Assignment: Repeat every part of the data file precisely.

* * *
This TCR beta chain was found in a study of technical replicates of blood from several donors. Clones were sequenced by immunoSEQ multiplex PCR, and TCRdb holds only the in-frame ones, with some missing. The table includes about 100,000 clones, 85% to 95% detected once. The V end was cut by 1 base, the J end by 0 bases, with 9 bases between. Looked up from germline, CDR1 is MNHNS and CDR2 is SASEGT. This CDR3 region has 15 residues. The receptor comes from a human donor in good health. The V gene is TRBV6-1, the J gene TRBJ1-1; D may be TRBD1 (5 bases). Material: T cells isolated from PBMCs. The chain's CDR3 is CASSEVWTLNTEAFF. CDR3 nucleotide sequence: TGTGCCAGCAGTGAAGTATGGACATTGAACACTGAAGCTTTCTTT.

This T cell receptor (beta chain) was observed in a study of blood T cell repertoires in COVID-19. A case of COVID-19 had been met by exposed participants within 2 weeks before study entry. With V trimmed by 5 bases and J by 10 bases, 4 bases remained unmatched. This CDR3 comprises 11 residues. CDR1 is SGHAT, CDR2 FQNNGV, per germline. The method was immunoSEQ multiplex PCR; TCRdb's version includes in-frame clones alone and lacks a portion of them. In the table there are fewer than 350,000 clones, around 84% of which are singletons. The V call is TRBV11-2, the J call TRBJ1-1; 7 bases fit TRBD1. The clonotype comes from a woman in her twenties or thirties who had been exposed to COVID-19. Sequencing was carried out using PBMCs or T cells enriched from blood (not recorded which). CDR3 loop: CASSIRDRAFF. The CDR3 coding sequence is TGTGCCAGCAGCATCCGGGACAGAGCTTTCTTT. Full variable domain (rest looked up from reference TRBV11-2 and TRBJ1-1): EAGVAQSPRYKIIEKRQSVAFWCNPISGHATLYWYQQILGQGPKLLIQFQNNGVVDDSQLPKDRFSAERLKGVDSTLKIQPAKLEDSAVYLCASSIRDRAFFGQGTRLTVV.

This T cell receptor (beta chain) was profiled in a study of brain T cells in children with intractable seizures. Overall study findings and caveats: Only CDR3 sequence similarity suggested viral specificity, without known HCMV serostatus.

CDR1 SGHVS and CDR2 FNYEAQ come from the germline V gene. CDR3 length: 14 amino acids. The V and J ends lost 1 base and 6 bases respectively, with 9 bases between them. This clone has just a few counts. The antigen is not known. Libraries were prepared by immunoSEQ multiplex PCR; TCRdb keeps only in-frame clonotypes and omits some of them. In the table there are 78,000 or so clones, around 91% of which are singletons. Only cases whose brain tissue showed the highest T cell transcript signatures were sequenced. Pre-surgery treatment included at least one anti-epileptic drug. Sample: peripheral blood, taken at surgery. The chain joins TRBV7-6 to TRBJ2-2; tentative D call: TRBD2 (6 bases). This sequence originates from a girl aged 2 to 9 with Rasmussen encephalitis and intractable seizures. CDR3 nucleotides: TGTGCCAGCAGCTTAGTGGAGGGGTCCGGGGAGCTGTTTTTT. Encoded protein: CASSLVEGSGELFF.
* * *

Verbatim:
This TCR beta chain was found in a study of technical replicates of blood from several donors. Clones were sequenced by immunoSEQ multiplex PCR, and TCRdb holds only the in-frame ones, with some missing. The table includes about 100,000 clones, 85% to 95% detected once. The V end was cut by 1 base, the J end by 0 bases, with 9 bases between. Looked up from germline, CDR1 is MNHNS and CDR2 is SASEGT. This CDR3 region has 15 residues. The receptor comes from a human donor in good health. The V gene is TRBV6-1, the J gene TRBJ1-1; D may be TRBD1 (5 bases). Material: T cells isolated from PBMCs. The chain's CDR3 is CASSEVWTLNTEAFF. CDR3 nucleotide sequence: TGTGCCAGCAGTGAAGTATGGACATTGAACACTGAAGCTTTCTTT.

This T cell receptor (beta chain) was observed in a study of blood T cell repertoires in COVID-19. A case of COVID-19 had been met by exposed participants within 2 weeks before study entry. With V trimmed by 5 bases and J by 10 bases, 4 bases remained unmatched. This CDR3 comprises 11 residues. CDR1 is SGHAT, CDR2 FQNNGV, per germline. The method was immunoSEQ multiplex PCR; TCRdb's version includes in-frame clones alone and lacks a portion of them. In the table there are fewer than 350,000 clones, around 84% of which are singletons. The V call is TRBV11-2, the J call TRBJ1-1; 7 bases fit TRBD1. The clonotype comes from a woman in her twenties or thirties who had been exposed to COVID-19. Sequencing was carried out using PBMCs or T cells enriched from blood (not recorded which). CDR3 loop: CASSIRDRAFF. The CDR3 coding sequence is TGTGCCAGCAGCATCCGGGACAGAGCTTTCTTT. Full variable domain (rest looked up from reference TRBV11-2 and TRBJ1-1): EAGVAQSPRYKIIEKRQSVAFWCNPISGHATLYWYQQILGQGPKLLIQFQNNGVVDDSQLPKDRFSAERLKGVDSTLKIQPAKLEDSAVYLCASSIRDRAFFGQGTRLTVV.

This T cell receptor (beta chain) was profiled in a study of brain T cells in children with intractable seizures. Overall study findings and caveats: Only CDR3 sequence similarity suggested viral specificity, without known HCMV serostatus.

CDR1 SGHVS and CDR2 FNYEAQ come from the germline V gene. CDR3 length: 14 amino acids. The V and J ends lost 1 base and 6 bases respectively, with 9 bases between them. This clone has just a few counts. The antigen is not known. Libraries were prepared by immunoSEQ multiplex PCR; TCRdb keeps only in-frame clonotypes and omits some of them. In the table there are 78,000 or so clones, around 91% of which are singletons. Only cases whose brain tissue showed the highest T cell transcript signatures were sequenced. Pre-surgery treatment included at least one anti-epileptic drug. Sample: peripheral blood, taken at surgery. The chain joins TRBV7-6 to TRBJ2-2; tentative D call: TRBD2 (6 bases). This sequence originates from a girl aged 2 to 9 with Rasmussen encephalitis and intractable seizures. CDR3 nucleotides: TGTGCCAGCAGCTTAGTGGAGGGGTCCGGGGAGCTGTTTTTT. Encoded protein: CASSLVEGSGELFF.